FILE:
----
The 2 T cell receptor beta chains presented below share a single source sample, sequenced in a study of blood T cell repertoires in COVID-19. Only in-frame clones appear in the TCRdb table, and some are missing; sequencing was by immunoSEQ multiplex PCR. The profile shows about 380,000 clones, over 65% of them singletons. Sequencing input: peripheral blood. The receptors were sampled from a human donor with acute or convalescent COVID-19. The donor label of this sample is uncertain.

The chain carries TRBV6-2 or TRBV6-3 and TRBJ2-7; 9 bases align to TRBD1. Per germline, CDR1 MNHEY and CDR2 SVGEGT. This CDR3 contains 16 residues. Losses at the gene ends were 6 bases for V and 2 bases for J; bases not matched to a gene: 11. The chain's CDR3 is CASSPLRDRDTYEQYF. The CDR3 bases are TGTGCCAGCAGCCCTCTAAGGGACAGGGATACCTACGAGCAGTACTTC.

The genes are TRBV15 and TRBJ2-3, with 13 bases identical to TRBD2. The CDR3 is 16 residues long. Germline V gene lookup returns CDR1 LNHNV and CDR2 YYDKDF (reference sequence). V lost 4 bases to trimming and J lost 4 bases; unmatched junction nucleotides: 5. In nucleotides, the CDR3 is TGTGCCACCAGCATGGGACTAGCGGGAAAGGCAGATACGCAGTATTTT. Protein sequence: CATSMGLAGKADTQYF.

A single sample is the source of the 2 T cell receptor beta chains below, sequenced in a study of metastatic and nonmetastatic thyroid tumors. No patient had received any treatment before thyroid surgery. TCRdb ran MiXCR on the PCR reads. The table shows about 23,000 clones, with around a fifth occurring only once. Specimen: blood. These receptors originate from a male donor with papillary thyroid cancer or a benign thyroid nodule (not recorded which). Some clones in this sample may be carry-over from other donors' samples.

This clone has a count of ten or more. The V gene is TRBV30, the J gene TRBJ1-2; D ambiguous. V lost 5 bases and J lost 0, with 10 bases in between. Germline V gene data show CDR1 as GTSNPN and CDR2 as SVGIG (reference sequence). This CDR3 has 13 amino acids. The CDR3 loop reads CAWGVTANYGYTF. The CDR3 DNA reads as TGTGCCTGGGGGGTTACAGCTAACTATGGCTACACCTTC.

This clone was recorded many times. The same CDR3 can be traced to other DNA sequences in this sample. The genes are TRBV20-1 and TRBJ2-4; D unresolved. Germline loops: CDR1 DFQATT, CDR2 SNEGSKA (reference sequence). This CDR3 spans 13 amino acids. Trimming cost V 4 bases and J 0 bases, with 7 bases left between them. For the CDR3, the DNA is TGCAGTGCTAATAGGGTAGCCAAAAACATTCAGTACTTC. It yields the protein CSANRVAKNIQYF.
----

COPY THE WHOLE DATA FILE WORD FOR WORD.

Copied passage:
The 2 T cell receptor beta chains presented below share a single source sample, sequenced in a study of blood T cell repertoires in COVID-19. Only in-frame clones appear in the TCRdb table, and some are missing; sequencing was by immunoSEQ multiplex PCR. The profile shows about 380,000 clones, over 65% of them singletons. Sequencing input: peripheral blood. The receptors were sampled from a human donor with acute or convalescent COVID-19. The donor label of this sample is uncertain.

The chain carries TRBV6-2 or TRBV6-3 and TRBJ2-7; 9 bases align to TRBD1. Per germline, CDR1 MNHEY and CDR2 SVGEGT. This CDR3 contains 16 residues. Losses at the gene ends were 6 bases for V and 2 bases for J; bases not matched to a gene: 11. The chain's CDR3 is CASSPLRDRDTYEQYF. The CDR3 bases are TGTGCCAGCAGCCCTCTAAGGGACAGGGATACCTACGAGCAGTACTTC.

The genes are TRBV15 and TRBJ2-3, with 13 bases identical to TRBD2. The CDR3 is 16 residues long. Germline V gene lookup returns CDR1 LNHNV and CDR2 YYDKDF (reference sequence). V lost 4 bases to trimming and J lost 4 bases; unmatched junction nucleotides: 5. In nucleotides, the CDR3 is TGTGCCACCAGCATGGGACTAGCGGGAAAGGCAGATACGCAGTATTTT. Protein sequence: CATSMGLAGKADTQYF.

A single sample is the source of the 2 T cell receptor beta chains below, sequenced in a study of metastatic and nonmetastatic thyroid tumors. No patient had received any treatment before thyroid surgery. TCRdb ran MiXCR on the PCR reads. The table shows about 23,000 clones, with around a fifth occurring only once. Specimen: blood. These receptors originate from a male donor with papillary thyroid cancer or a benign thyroid nodule (not recorded which). Some clones in this sample may be carry-over from other donors' samples.

This clone has a count of ten or more. The V gene is TRBV30, the J gene TRBJ1-2; D ambiguous. V lost 5 bases and J lost 0, with 10 bases in between. Germline V gene data show CDR1 as GTSNPN and CDR2 as SVGIG (reference sequence). This CDR3 has 13 amino acids. The CDR3 loop reads CAWGVTANYGYTF. The CDR3 DNA reads as TGTGCCTGGGGGGTTACAGCTAACTATGGCTACACCTTC.

This clone was recorded many times. The same CDR3 can be traced to other DNA sequences in this sample. The genes are TRBV20-1 and TRBJ2-4; D unresolved. Germline loops: CDR1 DFQATT, CDR2 SNEGSKA (reference sequence). This CDR3 spans 13 amino acids. Trimming cost V 4 bases and J 0 bases, with 7 bases left between them. For the CDR3, the DNA is TGCAGTGCTAATAGGGTAGCCAAAAACATTCAGTACTTC. It yields the protein CSANRVAKNIQYF.